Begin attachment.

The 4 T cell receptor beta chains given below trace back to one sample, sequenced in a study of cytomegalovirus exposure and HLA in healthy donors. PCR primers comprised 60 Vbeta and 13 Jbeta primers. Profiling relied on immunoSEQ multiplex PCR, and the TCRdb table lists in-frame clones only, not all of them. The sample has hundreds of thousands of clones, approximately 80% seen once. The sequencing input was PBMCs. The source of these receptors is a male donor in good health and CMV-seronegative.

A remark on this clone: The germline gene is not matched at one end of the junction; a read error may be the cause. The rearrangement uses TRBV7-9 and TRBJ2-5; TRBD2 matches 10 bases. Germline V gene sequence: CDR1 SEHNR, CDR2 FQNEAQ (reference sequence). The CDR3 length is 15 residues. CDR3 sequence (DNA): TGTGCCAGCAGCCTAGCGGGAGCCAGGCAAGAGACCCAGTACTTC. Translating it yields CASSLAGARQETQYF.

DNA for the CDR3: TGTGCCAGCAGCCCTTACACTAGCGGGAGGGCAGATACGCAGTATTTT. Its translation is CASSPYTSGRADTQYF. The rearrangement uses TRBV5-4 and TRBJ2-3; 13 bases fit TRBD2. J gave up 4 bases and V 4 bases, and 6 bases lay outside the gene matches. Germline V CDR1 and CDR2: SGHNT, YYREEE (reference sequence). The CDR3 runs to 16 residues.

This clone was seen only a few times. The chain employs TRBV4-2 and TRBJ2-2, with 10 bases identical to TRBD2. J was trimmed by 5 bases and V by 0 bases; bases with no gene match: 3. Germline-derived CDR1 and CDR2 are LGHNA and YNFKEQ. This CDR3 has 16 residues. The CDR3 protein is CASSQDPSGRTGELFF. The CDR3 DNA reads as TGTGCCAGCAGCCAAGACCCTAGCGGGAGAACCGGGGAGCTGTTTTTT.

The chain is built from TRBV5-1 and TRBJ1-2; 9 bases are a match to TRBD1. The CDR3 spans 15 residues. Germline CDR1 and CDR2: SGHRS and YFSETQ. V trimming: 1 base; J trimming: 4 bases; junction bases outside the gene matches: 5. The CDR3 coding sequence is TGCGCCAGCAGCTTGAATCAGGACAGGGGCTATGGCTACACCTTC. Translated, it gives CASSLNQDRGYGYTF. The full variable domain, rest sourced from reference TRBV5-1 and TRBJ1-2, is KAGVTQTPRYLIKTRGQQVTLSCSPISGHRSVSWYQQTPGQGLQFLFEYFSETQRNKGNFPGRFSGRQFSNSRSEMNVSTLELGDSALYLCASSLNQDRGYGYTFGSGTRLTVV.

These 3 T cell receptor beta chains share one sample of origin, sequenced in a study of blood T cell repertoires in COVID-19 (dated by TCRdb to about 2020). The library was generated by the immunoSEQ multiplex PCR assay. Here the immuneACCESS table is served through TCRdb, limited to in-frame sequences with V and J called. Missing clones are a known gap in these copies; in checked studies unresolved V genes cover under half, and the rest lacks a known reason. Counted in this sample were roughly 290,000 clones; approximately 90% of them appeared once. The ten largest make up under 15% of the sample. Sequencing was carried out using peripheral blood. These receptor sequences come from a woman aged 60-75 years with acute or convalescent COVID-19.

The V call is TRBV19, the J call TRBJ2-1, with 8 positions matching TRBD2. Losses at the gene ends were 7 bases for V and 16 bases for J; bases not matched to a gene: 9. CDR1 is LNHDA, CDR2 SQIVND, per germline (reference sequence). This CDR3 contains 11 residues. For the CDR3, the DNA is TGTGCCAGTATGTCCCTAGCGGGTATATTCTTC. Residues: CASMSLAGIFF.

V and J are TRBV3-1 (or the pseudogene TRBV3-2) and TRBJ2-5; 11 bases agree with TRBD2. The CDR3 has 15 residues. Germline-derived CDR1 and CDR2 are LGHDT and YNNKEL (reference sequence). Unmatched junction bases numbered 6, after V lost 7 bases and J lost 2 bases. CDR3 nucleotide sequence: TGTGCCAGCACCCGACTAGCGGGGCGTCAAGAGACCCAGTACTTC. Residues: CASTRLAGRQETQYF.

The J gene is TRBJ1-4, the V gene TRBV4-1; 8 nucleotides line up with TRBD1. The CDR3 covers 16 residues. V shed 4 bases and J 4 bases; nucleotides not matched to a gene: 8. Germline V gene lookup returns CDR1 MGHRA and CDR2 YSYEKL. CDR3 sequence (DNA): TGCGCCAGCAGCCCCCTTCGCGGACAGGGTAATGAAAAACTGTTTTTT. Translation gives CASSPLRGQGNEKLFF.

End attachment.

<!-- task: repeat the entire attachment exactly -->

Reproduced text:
The 4 T cell receptor beta chains given below trace back to one sample, sequenced in a study of cytomegalovirus exposure and HLA in healthy donors. PCR primers comprised 60 Vbeta and 13 Jbeta primers. Profiling relied on immunoSEQ multiplex PCR, and the TCRdb table lists in-frame clones only, not all of them. The sample has hundreds of thousands of clones, approximately 80% seen once. The sequencing input was PBMCs. The source of these receptors is a male donor in good health and CMV-seronegative.

A remark on this clone: The germline gene is not matched at one end of the junction; a read error may be the cause. The rearrangement uses TRBV7-9 and TRBJ2-5; TRBD2 matches 10 bases. Germline V gene sequence: CDR1 SEHNR, CDR2 FQNEAQ (reference sequence). The CDR3 length is 15 residues. CDR3 sequence (DNA): TGTGCCAGCAGCCTAGCGGGAGCCAGGCAAGAGACCCAGTACTTC. Translating it yields CASSLAGARQETQYF.

DNA for the CDR3: TGTGCCAGCAGCCCTTACACTAGCGGGAGGGCAGATACGCAGTATTTT. Its translation is CASSPYTSGRADTQYF. The rearrangement uses TRBV5-4 and TRBJ2-3; 13 bases fit TRBD2. J gave up 4 bases and V 4 bases, and 6 bases lay outside the gene matches. Germline V CDR1 and CDR2: SGHNT, YYREEE (reference sequence). The CDR3 runs to 16 residues.

This clone was seen only a few times. The chain employs TRBV4-2 and TRBJ2-2, with 10 bases identical to TRBD2. J was trimmed by 5 bases and V by 0 bases; bases with no gene match: 3. Germline-derived CDR1 and CDR2 are LGHNA and YNFKEQ. This CDR3 has 16 residues. The CDR3 protein is CASSQDPSGRTGELFF. The CDR3 DNA reads as TGTGCCAGCAGCCAAGACCCTAGCGGGAGAACCGGGGAGCTGTTTTTT.

The chain is built from TRBV5-1 and TRBJ1-2; 9 bases are a match to TRBD1. The CDR3 spans 15 residues. Germline CDR1 and CDR2: SGHRS and YFSETQ. V trimming: 1 base; J trimming: 4 bases; junction bases outside the gene matches: 5. The CDR3 coding sequence is TGCGCCAGCAGCTTGAATCAGGACAGGGGCTATGGCTACACCTTC. Translated, it gives CASSLNQDRGYGYTF. The full variable domain, rest sourced from reference TRBV5-1 and TRBJ1-2, is KAGVTQTPRYLIKTRGQQVTLSCSPISGHRSVSWYQQTPGQGLQFLFEYFSETQRNKGNFPGRFSGRQFSNSRSEMNVSTLELGDSALYLCASSLNQDRGYGYTFGSGTRLTVV.

These 3 T cell receptor beta chains share one sample of origin, sequenced in a study of blood T cell repertoires in COVID-19 (dated by TCRdb to about 2020). The library was generated by the immunoSEQ multiplex PCR assay. Here the immuneACCESS table is served through TCRdb, limited to in-frame sequences with V and J called. Missing clones are a known gap in these copies; in checked studies unresolved V genes cover under half, and the rest lacks a known reason. Counted in this sample were roughly 290,000 clones; approximately 90% of them appeared once. The ten largest make up under 15% of the sample. Sequencing was carried out using peripheral blood. These receptor sequences come from a woman aged 60-75 years with acute or convalescent COVID-19.

The V call is TRBV19, the J call TRBJ2-1, with 8 positions matching TRBD2. Losses at the gene ends were 7 bases for V and 16 bases for J; bases not matched to a gene: 9. CDR1 is LNHDA, CDR2 SQIVND, per germline (reference sequence). This CDR3 contains 11 residues. For the CDR3, the DNA is TGTGCCAGTATGTCCCTAGCGGGTATATTCTTC. Residues: CASMSLAGIFF.

V and J are TRBV3-1 (or the pseudogene TRBV3-2) and TRBJ2-5; 11 bases agree with TRBD2. The CDR3 has 15 residues. Germline-derived CDR1 and CDR2 are LGHDT and YNNKEL (reference sequence). Unmatched junction bases numbered 6, after V lost 7 bases and J lost 2 bases. CDR3 nucleotide sequence: TGTGCCAGCACCCGACTAGCGGGGCGTCAAGAGACCCAGTACTTC. Residues: CASTRLAGRQETQYF.

The J gene is TRBJ1-4, the V gene TRBV4-1; 8 nucleotides line up with TRBD1. The CDR3 covers 16 residues. V shed 4 bases and J 4 bases; nucleotides not matched to a gene: 8. Germline V gene lookup returns CDR1 MGHRA and CDR2 YSYEKL. CDR3 sequence (DNA): TGCGCCAGCAGCCCCCTTCGCGGACAGGGTAATGAAAAACTGTTTTTT. Translation gives CASSPLRGQGNEKLFF.